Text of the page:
Professor Joanna Lombard co-teaches in the Ecosystem Science and Policy program and is an architect and Professor at the University of Miami School of Architecture with a joint appointment in the Department of Public Health Sciences at the Miller School of Medicine. Her undergraduate degree is from Tulane University and her graduate degree is from Harvard University. As a member of the UM Built Environment Behavior & Health team, with grants from RWJ, NIMH, NIEHS, and NIA, she has studied built environment impacts on children and elders with results published in peer-reviewed journals and book chapters, and she has just completed a HUD study which examines Medicare/Medicaid data in relation to walkable neighborhoods. In partnership with AIA Miami, ASLA Florida, and the Florida Dept. of Health Miami Dade, she, Scott Brown (UMMSM), and Maria Nardi (Miami-Dade County Parks, Recreation and Open Spaces) have been designated as one of eleven university-based teams selected as charter members of the American Institute of Architects Design & Health Research Consortium. With Denis Hector, she has an architectural practice that focuses on healthy places.  She collaborated with Xavier Iglesias and Elizabeth Plater-Zyberk of DPZ on the design of the Fairchild Tropical Botanic Garden Visitor Center in Coral Gables, and with Professor Rocco Ceo, developed an exhibition and publication, The Historic Landscapes of Florida, studying twenty-seven historic landscapes throughout the state of Florida that was supported by grants from the University of Miami Orovitz Awards in the Arts and Humanities and the Deering Foundation.

Gina Maranto directs the undergraduate program in Ecosystem Science and Policy and coordinates the graduate program in Environmental Science and Policy. She received her M.A. from The Writing Seminars at The Johns Hopkins University in 1980, and her B.A. in English Literature from Pomona College in 1977. She is a prize-winning science writer who has covered the environment, earth sciences, and biomedicine at the national level since 1982. Her articles, opinion pieces, and reviews have appeared in Discover, The Atlantic Monthly, Scientific American, The New York Times, and other publications. Her cover piece for Discover on climate change won the National Association of Science Writers Award for best magazine piece of 1986 and limned the major issues that remain of interest today with regard to that subject. She is author of Quest for Perfection (1996), a history of attempts to alter birth outcomes and a critique of assisted reproductive technologies. She served as director of the English Composition program at UM from 2005 to 2011.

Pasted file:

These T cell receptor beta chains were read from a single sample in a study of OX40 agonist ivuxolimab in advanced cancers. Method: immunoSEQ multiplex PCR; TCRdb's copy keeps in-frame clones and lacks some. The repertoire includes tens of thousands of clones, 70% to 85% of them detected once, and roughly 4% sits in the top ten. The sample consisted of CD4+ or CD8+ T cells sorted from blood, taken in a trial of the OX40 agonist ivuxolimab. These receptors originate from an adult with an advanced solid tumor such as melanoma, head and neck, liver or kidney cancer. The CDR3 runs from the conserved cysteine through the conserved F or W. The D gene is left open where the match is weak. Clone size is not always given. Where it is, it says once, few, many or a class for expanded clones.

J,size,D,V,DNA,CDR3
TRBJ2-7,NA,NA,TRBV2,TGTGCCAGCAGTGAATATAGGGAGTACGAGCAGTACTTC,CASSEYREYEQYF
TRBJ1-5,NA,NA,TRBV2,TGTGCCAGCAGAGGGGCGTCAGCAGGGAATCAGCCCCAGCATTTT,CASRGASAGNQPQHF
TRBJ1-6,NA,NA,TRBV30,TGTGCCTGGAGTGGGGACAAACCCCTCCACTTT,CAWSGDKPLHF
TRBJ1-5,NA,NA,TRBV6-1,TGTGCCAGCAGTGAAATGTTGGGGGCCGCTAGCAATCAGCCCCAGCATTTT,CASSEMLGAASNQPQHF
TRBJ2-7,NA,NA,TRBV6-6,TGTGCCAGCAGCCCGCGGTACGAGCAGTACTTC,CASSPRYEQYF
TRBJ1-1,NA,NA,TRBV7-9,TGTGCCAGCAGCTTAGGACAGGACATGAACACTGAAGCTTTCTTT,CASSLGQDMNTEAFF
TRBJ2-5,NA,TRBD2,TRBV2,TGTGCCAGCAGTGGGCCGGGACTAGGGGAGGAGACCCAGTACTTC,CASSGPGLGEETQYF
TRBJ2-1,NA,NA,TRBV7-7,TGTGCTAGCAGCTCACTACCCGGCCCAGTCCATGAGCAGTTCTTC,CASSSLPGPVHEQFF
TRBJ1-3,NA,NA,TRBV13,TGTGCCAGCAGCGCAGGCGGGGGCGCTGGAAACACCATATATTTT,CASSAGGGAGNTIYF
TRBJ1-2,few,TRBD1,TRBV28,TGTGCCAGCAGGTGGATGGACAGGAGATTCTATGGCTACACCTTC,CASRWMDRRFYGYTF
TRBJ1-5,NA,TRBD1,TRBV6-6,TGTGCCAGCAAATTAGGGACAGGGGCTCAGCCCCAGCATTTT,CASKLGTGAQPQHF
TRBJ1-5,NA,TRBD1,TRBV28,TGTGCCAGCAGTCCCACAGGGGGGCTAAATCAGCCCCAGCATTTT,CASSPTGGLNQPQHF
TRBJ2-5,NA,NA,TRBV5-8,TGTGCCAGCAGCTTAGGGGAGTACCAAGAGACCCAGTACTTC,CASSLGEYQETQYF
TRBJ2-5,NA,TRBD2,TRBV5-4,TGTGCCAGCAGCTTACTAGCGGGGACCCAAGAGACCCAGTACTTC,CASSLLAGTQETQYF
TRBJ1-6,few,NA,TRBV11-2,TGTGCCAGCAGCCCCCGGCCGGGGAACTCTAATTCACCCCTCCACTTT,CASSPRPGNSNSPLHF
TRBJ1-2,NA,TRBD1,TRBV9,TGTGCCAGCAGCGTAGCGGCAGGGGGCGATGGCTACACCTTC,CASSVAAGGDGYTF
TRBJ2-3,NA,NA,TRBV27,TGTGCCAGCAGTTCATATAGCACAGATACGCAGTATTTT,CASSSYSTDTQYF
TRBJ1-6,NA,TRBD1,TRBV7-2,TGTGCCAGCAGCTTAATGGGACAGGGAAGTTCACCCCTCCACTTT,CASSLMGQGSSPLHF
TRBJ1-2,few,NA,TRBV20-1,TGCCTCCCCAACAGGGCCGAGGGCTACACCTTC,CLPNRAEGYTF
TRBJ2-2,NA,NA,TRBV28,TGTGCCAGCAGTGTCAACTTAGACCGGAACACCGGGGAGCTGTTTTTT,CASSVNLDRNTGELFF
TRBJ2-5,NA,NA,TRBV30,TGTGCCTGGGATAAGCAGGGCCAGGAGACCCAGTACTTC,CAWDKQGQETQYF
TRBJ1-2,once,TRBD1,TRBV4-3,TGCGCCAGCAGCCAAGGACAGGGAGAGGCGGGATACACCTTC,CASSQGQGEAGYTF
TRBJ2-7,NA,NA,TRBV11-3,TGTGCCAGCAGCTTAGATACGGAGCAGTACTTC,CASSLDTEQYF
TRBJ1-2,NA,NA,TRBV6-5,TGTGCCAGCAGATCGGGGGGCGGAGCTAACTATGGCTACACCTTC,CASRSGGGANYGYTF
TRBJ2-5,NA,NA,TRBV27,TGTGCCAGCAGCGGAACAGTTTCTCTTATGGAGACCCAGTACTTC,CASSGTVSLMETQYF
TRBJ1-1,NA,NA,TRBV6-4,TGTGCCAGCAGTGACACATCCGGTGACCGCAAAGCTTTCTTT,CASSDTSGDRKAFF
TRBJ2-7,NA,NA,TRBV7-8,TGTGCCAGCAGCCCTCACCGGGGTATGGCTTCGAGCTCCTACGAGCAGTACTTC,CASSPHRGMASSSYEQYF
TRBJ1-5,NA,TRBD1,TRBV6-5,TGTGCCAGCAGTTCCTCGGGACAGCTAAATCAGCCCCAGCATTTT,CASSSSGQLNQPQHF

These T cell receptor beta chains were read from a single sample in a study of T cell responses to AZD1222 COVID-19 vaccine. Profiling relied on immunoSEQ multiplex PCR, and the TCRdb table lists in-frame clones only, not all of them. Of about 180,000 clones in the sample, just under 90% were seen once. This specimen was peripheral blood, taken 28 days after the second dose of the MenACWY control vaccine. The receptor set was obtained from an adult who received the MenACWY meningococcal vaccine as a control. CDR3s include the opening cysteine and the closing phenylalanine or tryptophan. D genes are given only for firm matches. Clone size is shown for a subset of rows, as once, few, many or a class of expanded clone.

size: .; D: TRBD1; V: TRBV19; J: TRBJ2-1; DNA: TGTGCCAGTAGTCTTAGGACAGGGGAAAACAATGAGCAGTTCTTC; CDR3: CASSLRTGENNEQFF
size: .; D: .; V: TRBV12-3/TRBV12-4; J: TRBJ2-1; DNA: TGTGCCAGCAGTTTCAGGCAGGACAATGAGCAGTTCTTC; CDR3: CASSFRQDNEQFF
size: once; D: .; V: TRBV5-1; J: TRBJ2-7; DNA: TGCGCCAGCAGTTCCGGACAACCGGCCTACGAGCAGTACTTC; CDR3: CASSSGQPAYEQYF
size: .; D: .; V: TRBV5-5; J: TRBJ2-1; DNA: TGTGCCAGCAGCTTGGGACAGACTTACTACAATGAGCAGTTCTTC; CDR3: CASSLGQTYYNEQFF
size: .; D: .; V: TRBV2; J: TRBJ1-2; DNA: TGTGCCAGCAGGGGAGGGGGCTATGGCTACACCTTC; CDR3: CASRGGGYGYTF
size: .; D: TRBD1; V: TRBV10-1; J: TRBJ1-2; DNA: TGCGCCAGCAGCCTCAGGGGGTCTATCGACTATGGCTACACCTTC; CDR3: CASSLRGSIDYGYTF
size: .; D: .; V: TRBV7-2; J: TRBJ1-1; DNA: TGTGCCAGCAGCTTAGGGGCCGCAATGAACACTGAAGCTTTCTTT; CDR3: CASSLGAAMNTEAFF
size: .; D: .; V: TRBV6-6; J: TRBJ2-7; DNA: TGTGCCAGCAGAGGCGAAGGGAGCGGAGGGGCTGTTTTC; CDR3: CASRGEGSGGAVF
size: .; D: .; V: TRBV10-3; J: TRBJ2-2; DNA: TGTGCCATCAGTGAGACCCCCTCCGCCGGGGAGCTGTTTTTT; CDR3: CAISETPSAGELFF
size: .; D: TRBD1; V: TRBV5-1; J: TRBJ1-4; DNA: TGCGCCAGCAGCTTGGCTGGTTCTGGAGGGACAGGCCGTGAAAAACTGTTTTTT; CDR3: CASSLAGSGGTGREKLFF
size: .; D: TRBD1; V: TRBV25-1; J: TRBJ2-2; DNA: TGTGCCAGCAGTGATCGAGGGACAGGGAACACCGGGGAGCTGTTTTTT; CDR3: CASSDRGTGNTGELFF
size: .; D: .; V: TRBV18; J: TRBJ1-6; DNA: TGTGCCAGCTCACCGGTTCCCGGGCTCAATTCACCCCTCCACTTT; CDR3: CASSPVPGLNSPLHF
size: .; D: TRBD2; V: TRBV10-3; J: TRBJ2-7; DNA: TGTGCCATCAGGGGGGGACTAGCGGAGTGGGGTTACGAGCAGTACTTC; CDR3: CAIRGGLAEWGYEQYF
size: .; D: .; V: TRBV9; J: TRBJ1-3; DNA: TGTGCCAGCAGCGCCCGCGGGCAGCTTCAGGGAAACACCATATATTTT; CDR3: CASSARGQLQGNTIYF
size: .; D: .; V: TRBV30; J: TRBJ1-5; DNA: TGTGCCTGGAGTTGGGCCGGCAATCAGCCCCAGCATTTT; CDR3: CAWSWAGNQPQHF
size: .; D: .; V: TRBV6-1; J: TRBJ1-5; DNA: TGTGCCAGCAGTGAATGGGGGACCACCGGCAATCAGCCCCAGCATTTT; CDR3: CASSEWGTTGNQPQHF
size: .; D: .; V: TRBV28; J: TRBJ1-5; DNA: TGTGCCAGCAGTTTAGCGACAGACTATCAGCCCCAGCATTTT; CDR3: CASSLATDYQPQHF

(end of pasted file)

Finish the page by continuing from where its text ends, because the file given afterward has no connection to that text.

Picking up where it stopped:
Dr. Imelda Moise is a health geographer and a mixed-methods researcher of issues affecting vulnerable populations. Her research focuses on the two-way links between health disparities research, and linking research to practice or policy. Her scholarly work has focused primarily on addressing health disparities and vulnerabilities as it relates to: health care and utilization; geographical targeting of resources, food environments; maternal, child and adolescent health in Sub-Saharan Africa, Southeastern United States and Illinois. Prior to UM, Dr. Moise worked as a Geographical Information Systems (GIS)/Monitoring and Evaluation (M&E) Advisor at John Snow Inc.’s International Division where she supported USAID funded health programs in supported low-middle income countries on various scopes of work relating to M&E, national assessments, indicator development, system strengthening, RHIS, implementing partner coordination, etc., and five years as a Research Program Specialist in Illinois coordinating federally funded research projects and program evaluation for state agency initiatives and ongoing programs, and six years as a Peace Corps technical trainer in Zambia. She has authored and co-authored peer-reviewed publications, guidance documents and presentations at various conferences and symposia.

Dr. Milica Mormann teaches in the Environmental Science and Policy program and is a Research Assistant Professor in Finance at the School of Business.

Dr. Donald Olson co-teaches in the Ecosystem Science and Policy program and is Professor of Meteorology and Physical Oceanography at the Rosenstiel School of Marine and Atmospheric Science. He received a Ph.D. and an M.S. in Physical Oceanography from Texas A&M University , and a B.S. in Physics from the University of Wyoming . He currently serves on the U.S. WOCE Steering Committee. Dr. Olson's interests include ocean circulation dynamics, mesoscale phenomena, theory and observation of ocean frontal zones; drifter and satellite remote sensing studies of the surface circulation, tracer dynamics; processing studies of biophysical interactions and ecosystem modeling.

Dr. Kathleen Sealey co-teaches in the Ecosystem Science and Policy program and is Associate Professor in the Department of Biology.

Dr. Christopher Searcy's lab group focuses on conservation ecology, the use of ecological principles to improve understanding of basic ecological theory while also informing decisions about how to conserve and manage threatened or endangered species. The lab will concentrate especially on community ecology and landscape ecology, recognizing that while conservation may focus on individual species, it is important to protect ecological communities as a whole, and that all species exist in landscapes where habitat quality varies through space.. Searcy emphasizes fieldwork: only through observing natural populations is it possible to understand how species persist individually and in concert while also dealing with environmental stochasticity. Searcy’s previous research has focused on amphibians and aquatic invertebrates.